IDEAS home Printed from https://ideas.repec.org/a/eso/journl/v46y2015i4p485-509.html
   My bibliography  Save this article

The Demand for League of Ireland Football

Author

Listed:
  • Barry Reilly

    (University of Sussex, Brighton, United Kingdom)

Abstract

This paper provides some empirical insights on the determinants of spectator demand for League of Ireland football. Using data from three recent playing seasons, the estimated spectator demand relationship revealed important roles for recent team performance, fixture quality, seasonal and match outcome uncertainty, and a selection of opportunity (and other) cost measures. The estimates confirm the importance of fixture quality for spectator attendance and also reveal evidence of a short-run competitive imbalance within the domestic game. The analysis suggests that modest enhancements to attendance may be achieved through increasing fixture quality and reducing such imbalance. These enhancements are more likely to be secured through reducing rather than increasing the current number of teams in the league’s top tier.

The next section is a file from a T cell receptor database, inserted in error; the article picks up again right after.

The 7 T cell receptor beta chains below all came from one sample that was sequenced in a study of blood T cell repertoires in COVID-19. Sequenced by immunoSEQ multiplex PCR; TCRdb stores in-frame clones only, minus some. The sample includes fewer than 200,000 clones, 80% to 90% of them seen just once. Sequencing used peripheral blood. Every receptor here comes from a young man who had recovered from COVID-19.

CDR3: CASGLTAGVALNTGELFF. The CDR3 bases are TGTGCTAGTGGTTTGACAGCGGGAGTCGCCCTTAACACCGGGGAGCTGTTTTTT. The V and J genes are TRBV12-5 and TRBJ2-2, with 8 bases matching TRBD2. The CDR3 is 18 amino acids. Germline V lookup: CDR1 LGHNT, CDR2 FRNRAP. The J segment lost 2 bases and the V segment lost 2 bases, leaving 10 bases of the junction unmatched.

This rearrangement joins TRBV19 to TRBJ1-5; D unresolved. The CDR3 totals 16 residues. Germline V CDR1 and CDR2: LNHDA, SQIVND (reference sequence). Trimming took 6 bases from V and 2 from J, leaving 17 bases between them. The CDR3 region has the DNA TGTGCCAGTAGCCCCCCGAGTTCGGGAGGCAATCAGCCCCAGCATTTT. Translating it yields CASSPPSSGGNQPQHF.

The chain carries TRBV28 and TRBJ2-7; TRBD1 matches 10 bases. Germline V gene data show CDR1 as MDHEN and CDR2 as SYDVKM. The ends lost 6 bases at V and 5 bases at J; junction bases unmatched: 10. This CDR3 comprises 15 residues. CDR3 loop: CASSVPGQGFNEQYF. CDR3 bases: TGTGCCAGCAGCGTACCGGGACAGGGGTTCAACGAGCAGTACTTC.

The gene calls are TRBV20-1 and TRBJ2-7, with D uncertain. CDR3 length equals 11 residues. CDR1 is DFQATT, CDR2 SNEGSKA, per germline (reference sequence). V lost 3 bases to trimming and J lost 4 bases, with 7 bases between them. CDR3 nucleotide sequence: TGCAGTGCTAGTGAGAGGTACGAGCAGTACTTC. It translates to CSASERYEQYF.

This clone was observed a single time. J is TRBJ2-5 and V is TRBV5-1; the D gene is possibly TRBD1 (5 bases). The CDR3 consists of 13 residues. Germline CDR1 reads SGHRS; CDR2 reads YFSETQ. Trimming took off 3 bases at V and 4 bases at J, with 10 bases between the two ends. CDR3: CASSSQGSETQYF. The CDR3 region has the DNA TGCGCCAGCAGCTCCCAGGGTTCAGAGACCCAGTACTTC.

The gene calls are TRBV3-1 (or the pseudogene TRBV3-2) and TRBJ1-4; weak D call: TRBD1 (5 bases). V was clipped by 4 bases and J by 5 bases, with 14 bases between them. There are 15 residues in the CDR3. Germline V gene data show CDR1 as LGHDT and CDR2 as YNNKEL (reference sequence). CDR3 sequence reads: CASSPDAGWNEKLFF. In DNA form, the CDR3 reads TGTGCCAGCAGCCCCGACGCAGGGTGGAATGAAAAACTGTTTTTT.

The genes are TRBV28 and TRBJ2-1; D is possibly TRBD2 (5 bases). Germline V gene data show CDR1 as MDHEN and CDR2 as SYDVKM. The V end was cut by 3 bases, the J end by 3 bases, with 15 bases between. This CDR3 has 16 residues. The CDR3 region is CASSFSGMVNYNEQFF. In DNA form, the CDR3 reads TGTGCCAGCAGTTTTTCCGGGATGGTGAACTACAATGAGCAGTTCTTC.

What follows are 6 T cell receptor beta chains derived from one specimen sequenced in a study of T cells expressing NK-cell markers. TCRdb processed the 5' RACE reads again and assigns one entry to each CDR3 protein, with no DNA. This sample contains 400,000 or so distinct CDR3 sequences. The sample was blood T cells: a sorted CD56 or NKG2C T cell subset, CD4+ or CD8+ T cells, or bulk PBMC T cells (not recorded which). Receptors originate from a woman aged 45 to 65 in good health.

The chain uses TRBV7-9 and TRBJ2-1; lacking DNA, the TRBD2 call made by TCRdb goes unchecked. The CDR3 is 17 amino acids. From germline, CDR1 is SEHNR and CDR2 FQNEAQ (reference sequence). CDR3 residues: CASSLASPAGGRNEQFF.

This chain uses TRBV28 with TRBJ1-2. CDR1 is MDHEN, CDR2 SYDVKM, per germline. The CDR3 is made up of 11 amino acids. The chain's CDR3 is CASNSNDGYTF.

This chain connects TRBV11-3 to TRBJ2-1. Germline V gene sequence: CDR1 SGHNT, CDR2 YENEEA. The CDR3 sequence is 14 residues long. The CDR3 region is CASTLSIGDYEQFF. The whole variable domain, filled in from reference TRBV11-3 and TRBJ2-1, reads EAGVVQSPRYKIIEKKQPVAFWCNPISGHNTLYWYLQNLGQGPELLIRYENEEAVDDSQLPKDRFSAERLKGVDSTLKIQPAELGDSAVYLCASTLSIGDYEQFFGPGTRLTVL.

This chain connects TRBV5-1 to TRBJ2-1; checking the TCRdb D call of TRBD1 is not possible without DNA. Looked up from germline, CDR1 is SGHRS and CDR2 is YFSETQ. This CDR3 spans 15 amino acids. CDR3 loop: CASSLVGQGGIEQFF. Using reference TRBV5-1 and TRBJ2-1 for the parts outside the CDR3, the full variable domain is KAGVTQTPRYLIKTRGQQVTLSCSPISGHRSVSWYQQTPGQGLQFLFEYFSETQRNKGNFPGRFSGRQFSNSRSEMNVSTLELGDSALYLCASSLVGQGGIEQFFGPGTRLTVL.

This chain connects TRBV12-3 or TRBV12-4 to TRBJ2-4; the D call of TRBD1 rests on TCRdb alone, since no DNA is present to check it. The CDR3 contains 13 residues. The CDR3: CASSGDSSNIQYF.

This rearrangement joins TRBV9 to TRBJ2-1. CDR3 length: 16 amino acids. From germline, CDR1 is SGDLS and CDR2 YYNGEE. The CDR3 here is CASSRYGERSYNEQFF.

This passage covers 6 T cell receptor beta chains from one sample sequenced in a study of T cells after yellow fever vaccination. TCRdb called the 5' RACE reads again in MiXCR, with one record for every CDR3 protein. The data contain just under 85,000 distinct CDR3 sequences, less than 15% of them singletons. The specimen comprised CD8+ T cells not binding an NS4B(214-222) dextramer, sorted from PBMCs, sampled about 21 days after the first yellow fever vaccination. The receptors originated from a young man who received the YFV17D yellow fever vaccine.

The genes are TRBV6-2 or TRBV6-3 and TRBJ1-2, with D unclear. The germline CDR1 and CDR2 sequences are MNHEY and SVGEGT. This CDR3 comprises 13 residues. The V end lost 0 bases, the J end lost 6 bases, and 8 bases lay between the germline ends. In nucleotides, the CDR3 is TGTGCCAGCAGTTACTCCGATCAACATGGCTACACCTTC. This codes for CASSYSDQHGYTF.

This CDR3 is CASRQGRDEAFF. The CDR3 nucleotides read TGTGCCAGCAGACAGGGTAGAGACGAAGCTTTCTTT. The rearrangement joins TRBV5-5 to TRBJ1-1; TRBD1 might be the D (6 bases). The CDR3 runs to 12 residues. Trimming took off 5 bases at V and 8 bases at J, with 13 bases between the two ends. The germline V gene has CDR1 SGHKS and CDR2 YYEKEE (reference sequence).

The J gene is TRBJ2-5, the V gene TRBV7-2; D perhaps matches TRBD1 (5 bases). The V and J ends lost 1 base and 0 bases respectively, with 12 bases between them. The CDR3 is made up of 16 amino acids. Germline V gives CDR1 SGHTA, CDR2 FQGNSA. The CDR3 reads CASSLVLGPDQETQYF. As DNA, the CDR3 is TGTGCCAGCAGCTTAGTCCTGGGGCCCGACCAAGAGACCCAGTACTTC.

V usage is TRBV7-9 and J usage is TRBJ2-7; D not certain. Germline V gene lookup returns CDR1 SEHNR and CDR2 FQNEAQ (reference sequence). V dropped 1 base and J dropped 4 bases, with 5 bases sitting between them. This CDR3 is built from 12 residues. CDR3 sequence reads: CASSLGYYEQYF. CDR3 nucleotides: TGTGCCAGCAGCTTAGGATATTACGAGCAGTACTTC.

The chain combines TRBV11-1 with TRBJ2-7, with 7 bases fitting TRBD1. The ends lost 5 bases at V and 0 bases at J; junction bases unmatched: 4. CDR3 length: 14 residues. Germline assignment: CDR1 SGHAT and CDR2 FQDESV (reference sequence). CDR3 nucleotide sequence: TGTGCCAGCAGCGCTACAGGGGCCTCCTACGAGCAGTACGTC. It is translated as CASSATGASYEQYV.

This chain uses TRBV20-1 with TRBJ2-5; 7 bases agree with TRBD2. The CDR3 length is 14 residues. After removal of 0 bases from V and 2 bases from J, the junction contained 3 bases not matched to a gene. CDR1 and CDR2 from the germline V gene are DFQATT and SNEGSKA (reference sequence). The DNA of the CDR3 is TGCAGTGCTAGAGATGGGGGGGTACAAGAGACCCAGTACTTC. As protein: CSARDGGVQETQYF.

Suggested Citation

  • Barry Reilly, 2015. "The Demand for League of Ireland Football," The Economic and Social Review, Economic and Social Studies, vol. 46(4), pages 485-509.
  • Handle: RePEc:eso:journl:v:46:y:2015:i:4:p:485-509
    as

    Download full text from publisher

    File URL: http://www.esr.ie/article/download/452/119/452-1203-1-PB.pdf
    Download Restriction: no

    References listed on IDEAS

    as